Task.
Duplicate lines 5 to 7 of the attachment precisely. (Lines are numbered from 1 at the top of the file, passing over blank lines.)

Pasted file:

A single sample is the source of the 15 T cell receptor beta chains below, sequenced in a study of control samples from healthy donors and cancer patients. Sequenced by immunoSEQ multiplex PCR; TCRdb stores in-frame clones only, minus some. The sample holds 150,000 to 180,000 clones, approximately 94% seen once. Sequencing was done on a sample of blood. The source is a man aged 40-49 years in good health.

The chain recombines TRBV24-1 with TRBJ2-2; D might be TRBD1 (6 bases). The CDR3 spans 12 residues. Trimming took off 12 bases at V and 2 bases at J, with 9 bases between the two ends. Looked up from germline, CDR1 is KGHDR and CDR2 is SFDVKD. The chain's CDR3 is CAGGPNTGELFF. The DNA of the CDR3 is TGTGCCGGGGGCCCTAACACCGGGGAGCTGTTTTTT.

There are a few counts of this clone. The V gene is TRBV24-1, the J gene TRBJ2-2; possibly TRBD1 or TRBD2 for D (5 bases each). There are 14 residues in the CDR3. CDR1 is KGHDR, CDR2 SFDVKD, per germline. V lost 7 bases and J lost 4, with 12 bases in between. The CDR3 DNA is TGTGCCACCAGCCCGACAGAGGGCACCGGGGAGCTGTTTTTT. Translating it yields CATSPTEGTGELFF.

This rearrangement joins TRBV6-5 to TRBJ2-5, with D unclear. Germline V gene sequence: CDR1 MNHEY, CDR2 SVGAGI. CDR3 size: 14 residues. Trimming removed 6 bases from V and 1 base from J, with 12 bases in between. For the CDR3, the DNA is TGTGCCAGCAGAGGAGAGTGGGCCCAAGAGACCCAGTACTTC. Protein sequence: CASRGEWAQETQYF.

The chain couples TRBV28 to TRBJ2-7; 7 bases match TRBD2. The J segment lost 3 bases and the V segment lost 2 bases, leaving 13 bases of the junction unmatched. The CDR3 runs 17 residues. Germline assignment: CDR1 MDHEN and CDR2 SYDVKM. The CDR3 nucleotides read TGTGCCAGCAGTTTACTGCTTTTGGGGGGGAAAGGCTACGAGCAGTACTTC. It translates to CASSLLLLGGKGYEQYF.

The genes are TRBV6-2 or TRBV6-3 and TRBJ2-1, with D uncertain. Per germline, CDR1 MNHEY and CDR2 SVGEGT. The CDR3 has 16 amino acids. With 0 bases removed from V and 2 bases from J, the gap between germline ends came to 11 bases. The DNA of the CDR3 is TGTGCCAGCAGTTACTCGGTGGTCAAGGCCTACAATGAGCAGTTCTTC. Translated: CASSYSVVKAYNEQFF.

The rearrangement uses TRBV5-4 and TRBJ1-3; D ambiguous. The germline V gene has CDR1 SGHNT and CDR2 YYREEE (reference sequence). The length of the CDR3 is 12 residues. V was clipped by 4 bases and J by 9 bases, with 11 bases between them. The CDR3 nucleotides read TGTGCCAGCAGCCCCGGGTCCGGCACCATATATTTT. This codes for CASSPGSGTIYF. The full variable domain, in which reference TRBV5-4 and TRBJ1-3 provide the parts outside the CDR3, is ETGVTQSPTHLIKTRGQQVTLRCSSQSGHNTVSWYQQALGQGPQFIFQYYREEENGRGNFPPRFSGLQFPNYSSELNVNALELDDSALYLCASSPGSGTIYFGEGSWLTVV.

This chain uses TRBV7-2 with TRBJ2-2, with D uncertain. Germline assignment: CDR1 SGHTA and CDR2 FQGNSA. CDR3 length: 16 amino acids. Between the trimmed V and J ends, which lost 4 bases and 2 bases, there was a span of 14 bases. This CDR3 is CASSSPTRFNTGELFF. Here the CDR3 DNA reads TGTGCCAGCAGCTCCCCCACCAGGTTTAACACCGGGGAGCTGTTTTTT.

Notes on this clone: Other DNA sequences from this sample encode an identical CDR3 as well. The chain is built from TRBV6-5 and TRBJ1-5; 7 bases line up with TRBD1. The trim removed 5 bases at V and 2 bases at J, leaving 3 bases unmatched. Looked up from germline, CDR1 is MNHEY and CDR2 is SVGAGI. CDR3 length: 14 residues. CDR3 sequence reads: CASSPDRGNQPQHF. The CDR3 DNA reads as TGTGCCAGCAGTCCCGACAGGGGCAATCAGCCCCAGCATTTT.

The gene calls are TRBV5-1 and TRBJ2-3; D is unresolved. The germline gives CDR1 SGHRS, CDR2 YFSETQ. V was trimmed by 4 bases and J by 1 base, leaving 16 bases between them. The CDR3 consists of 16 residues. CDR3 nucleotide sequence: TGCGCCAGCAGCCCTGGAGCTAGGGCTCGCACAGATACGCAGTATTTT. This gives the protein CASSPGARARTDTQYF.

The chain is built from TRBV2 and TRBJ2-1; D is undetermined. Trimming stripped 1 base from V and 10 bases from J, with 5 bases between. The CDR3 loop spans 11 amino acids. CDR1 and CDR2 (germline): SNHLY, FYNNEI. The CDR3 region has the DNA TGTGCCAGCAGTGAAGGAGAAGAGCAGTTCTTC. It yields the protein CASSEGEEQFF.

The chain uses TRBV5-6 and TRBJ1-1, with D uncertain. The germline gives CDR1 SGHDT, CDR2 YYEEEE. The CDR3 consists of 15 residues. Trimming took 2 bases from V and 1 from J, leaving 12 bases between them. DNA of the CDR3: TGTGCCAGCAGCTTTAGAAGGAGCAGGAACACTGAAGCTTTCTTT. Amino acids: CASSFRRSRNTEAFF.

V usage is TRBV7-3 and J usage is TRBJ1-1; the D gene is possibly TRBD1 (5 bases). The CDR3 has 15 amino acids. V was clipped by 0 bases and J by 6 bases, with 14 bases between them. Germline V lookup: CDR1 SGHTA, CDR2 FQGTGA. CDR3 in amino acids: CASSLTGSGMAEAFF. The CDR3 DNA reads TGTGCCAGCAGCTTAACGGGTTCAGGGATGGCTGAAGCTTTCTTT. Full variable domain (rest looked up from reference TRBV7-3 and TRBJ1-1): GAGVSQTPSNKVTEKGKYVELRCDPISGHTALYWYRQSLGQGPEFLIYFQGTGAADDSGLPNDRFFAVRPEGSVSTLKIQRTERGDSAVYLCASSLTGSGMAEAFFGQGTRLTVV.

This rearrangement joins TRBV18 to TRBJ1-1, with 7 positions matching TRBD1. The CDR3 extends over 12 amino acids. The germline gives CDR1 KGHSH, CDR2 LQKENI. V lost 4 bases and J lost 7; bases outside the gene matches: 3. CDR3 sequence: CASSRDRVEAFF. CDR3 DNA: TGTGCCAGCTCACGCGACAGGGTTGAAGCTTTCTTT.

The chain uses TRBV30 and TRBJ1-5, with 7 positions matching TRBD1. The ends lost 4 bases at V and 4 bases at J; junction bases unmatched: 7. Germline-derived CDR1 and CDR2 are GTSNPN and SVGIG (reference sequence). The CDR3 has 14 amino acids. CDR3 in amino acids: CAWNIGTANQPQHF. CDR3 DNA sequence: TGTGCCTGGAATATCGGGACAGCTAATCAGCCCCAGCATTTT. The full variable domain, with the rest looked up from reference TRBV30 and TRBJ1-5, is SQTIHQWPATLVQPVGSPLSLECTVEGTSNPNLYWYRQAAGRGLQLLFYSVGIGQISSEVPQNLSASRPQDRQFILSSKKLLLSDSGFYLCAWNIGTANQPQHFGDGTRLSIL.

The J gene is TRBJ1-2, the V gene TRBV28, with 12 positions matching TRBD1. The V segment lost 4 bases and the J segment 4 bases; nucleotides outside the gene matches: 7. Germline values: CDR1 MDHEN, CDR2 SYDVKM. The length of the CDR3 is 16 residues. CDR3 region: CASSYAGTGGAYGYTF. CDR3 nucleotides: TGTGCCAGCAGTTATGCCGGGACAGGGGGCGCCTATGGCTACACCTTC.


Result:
The chain couples TRBV28 to TRBJ2-7; 7 bases match TRBD2. The J segment lost 3 bases and the V segment lost 2 bases, leaving 13 bases of the junction unmatched. The CDR3 runs 17 residues. Germline assignment: CDR1 MDHEN and CDR2 SYDVKM. The CDR3 nucleotides read TGTGCCAGCAGTTTACTGCTTTTGGGGGGGAAAGGCTACGAGCAGTACTTC. It translates to CASSLLLLGGKGYEQYF.

The genes are TRBV6-2 or TRBV6-3 and TRBJ2-1, with D uncertain. Per germline, CDR1 MNHEY and CDR2 SVGEGT. The CDR3 has 16 amino acids. With 0 bases removed from V and 2 bases from J, the gap between germline ends came to 11 bases. The DNA of the CDR3 is TGTGCCAGCAGTTACTCGGTGGTCAAGGCCTACAATGAGCAGTTCTTC. Translated: CASSYSVVKAYNEQFF.

The rearrangement uses TRBV5-4 and TRBJ1-3; D ambiguous. The germline V gene has CDR1 SGHNT and CDR2 YYREEE (reference sequence). The length of the CDR3 is 12 residues. V was clipped by 4 bases and J by 9 bases, with 11 bases between them. The CDR3 nucleotides read TGTGCCAGCAGCCCCGGGTCCGGCACCATATATTTT. This codes for CASSPGSGTIYF. The full variable domain, in which reference TRBV5-4 and TRBJ1-3 provide the parts outside the CDR3, is ETGVTQSPTHLIKTRGQQVTLRCSSQSGHNTVSWYQQALGQGPQFIFQYYREEENGRGNFPPRFSGLQFPNYSSELNVNALELDDSALYLCASSPGSGTIYFGEGSWLTVV.